The magazine unveiled its list on Thursday after evaluating 64 forecasters on their ability to predict the movements of 13 key economic indicators: the consumer price index, durable goods, existing home sales, gross domestic product, housing starts, industrial production, the Institute for Supply Management manufacturing index, new home sales, nonfarm payrolls, personal spending, the producer price index, retail sales and unemployment.
Forecasters were judged based on their predictions during the two-year period starting on Oct. 1, 2008, including the financial crisis and a portion of the current recovery. (Because GDP is only recorded quarterly, the ranking for that indicator was based on a period starting Oct. 1, 2007.).
Best in Show
Crandall topped the list as the best overall forecaster, with an 86.4% accuracy rating. That could portend some bad news considering that, in the magazine, he makes an economic prediction that most hope he is wrong about: "The recovery is going to continue to be painfully slow," he says. "Some progress is being made, but it is from such dismal levels that we have not yet re-established a sense that things are moving in the right direction."
Here's the list of the top 10 forecasters, along with their overall accuracies:
1) Lou Crandall, Wrightson ICAP (86.4%)
2) Dean Maki, Barclays Capital (84.9%)
3) Bill Jordan, Ried Thunberg ICAP (83.7%)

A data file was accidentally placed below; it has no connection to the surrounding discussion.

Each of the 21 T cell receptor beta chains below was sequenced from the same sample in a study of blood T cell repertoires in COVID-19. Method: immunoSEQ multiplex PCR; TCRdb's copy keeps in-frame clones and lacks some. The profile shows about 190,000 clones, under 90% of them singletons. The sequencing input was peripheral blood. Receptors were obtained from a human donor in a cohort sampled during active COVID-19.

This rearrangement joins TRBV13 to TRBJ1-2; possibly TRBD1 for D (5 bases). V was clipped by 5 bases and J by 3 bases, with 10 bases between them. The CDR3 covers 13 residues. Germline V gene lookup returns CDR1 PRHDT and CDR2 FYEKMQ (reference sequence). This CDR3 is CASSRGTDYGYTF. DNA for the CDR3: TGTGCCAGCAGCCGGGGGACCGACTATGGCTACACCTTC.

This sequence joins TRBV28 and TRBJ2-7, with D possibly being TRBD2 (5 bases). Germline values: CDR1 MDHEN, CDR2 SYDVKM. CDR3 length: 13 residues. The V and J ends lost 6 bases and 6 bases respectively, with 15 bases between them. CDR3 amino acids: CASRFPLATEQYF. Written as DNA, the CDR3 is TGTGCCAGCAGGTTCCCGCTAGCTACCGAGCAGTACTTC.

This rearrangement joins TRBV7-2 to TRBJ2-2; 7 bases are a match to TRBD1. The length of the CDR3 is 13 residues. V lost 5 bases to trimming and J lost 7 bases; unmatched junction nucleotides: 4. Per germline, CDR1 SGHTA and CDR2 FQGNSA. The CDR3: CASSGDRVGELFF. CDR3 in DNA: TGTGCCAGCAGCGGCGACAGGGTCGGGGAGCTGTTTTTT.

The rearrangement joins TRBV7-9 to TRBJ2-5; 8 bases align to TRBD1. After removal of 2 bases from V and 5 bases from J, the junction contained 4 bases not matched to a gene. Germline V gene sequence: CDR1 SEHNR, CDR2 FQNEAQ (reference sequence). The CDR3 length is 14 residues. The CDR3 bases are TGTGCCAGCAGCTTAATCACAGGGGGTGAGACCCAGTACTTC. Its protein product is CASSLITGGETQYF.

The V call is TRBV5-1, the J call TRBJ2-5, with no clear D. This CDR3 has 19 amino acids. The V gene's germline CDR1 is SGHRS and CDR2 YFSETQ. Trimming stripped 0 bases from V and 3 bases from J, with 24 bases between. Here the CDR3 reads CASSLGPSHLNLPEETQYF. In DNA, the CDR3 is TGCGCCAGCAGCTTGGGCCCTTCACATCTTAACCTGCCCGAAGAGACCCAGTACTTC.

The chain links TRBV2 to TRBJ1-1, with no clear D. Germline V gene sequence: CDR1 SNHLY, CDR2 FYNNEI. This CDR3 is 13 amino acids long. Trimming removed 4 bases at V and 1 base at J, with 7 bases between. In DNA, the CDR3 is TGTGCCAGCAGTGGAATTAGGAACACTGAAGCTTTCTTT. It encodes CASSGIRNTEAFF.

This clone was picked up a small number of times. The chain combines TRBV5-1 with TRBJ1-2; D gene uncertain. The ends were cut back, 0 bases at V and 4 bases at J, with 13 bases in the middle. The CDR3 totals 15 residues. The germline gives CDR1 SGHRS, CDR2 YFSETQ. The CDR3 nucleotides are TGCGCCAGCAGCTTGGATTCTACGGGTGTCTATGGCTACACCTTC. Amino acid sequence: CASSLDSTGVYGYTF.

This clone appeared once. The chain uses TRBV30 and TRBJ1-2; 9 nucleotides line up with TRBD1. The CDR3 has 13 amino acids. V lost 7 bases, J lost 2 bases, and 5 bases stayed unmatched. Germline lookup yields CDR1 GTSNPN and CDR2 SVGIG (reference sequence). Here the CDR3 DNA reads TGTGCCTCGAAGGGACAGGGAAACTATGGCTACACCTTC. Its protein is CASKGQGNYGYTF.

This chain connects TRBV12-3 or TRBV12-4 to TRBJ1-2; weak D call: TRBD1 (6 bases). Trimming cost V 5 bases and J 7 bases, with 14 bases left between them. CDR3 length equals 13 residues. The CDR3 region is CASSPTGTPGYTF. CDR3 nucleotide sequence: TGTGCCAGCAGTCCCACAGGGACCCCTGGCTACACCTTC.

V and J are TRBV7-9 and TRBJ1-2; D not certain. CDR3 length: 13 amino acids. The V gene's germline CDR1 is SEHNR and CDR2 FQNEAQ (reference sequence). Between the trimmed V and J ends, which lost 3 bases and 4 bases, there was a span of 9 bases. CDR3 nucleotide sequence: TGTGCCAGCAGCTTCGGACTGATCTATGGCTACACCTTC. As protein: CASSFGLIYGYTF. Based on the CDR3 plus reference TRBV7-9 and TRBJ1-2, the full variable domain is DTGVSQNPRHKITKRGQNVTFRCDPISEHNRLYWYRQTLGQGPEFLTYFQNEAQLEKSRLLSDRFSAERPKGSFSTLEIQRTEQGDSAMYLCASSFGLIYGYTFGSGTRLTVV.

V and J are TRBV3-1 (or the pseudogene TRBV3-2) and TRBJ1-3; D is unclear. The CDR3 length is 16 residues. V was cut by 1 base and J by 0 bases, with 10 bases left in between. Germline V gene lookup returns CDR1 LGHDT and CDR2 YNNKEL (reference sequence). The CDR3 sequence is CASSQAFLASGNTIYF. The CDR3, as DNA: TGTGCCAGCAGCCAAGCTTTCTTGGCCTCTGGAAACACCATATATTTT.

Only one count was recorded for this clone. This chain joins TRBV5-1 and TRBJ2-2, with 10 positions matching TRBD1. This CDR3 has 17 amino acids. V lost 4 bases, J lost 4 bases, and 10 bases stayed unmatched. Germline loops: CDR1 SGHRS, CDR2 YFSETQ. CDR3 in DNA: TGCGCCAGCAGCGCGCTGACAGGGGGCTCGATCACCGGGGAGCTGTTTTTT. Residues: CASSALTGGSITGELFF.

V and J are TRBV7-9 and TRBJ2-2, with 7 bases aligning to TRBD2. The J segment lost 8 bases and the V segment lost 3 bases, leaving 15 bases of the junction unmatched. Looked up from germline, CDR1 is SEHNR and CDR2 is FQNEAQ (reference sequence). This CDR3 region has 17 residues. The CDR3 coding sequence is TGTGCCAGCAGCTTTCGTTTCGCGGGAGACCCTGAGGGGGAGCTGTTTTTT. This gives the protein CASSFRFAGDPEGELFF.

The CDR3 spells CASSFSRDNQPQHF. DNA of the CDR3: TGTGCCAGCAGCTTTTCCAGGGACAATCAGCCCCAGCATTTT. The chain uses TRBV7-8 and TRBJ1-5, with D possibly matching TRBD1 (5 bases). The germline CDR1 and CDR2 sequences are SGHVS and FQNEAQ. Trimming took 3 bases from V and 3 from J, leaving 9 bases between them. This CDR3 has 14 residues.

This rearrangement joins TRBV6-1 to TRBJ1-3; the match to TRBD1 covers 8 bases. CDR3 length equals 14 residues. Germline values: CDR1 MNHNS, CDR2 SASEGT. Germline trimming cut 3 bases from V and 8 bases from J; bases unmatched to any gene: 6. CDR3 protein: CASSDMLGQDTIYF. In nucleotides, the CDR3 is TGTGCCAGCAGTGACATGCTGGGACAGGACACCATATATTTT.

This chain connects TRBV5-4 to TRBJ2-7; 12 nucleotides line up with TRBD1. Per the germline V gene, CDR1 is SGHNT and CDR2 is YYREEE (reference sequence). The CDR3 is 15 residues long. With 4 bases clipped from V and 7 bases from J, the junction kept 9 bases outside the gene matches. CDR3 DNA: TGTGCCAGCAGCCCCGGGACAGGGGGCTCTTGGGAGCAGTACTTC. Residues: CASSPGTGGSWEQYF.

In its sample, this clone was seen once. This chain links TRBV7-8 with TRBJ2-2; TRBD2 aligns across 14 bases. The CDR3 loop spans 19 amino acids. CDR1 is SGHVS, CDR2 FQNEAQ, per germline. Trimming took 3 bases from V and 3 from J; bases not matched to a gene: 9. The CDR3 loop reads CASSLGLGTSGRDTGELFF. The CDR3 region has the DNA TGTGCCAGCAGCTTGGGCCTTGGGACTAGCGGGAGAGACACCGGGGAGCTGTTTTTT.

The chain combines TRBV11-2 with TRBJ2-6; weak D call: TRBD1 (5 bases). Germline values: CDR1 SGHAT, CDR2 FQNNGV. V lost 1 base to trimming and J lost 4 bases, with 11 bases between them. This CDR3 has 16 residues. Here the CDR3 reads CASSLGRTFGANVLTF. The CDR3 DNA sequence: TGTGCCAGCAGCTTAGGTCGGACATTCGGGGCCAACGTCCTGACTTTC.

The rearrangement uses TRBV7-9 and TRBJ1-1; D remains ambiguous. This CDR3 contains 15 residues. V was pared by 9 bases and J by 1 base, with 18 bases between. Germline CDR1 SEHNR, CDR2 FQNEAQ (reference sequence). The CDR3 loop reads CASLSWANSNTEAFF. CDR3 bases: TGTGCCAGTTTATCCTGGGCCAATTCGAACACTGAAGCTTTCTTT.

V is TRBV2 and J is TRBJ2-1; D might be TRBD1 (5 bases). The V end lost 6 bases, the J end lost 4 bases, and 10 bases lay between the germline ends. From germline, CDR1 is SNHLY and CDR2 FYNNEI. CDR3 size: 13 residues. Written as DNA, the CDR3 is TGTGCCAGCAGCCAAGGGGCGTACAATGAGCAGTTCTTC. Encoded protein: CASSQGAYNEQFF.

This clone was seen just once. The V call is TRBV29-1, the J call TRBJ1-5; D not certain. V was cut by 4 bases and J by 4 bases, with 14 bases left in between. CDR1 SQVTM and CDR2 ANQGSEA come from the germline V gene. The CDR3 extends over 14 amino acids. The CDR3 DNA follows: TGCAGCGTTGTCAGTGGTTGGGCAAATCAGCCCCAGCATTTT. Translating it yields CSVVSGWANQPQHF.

4) John Herrmann, State Street Global Markets (82.9%)
5) Jan Hatzius, Goldman Sachs (81.5%)
6) Gregorio De Felice, Intesa Sanpaolo (80.3%)
7) Heinrich Bayer/Thilo Heidrich/Fabienne Riefer, Deutsche Postbank (79.3%)
8) Marie-Pierre Ripert/Nathalie Dezeure, Natixis (79.0%)
9) Nariman Behravesh, IHS (78.8%)
10) David Sloan, 4CAST (78.2%)
While Crandall was the best overall projector, some other economists were far more accurate at predicting specific indicators, according to the Bloomberg Markets report. Raymond James's chief economist, Scott Brown, scored a 90% accuracy rating for the unemployment category -- making him the top unemployment forecaster -- but didn't rank in the top 10 overall.
Still, many forecasters agree that the U.S. is likely to experience slow growth for the foreseeable future. The median estimate of economists surveyed by Bloomberg from Nov. 3 to Nov. 9 project that the U.S. economy will expand only 2.5% in 2011 and 3.1% in 2012. The U.S. can only hope the reality will outpace these predictions -- although given Crandall's record, it might be prudent not to bet on it.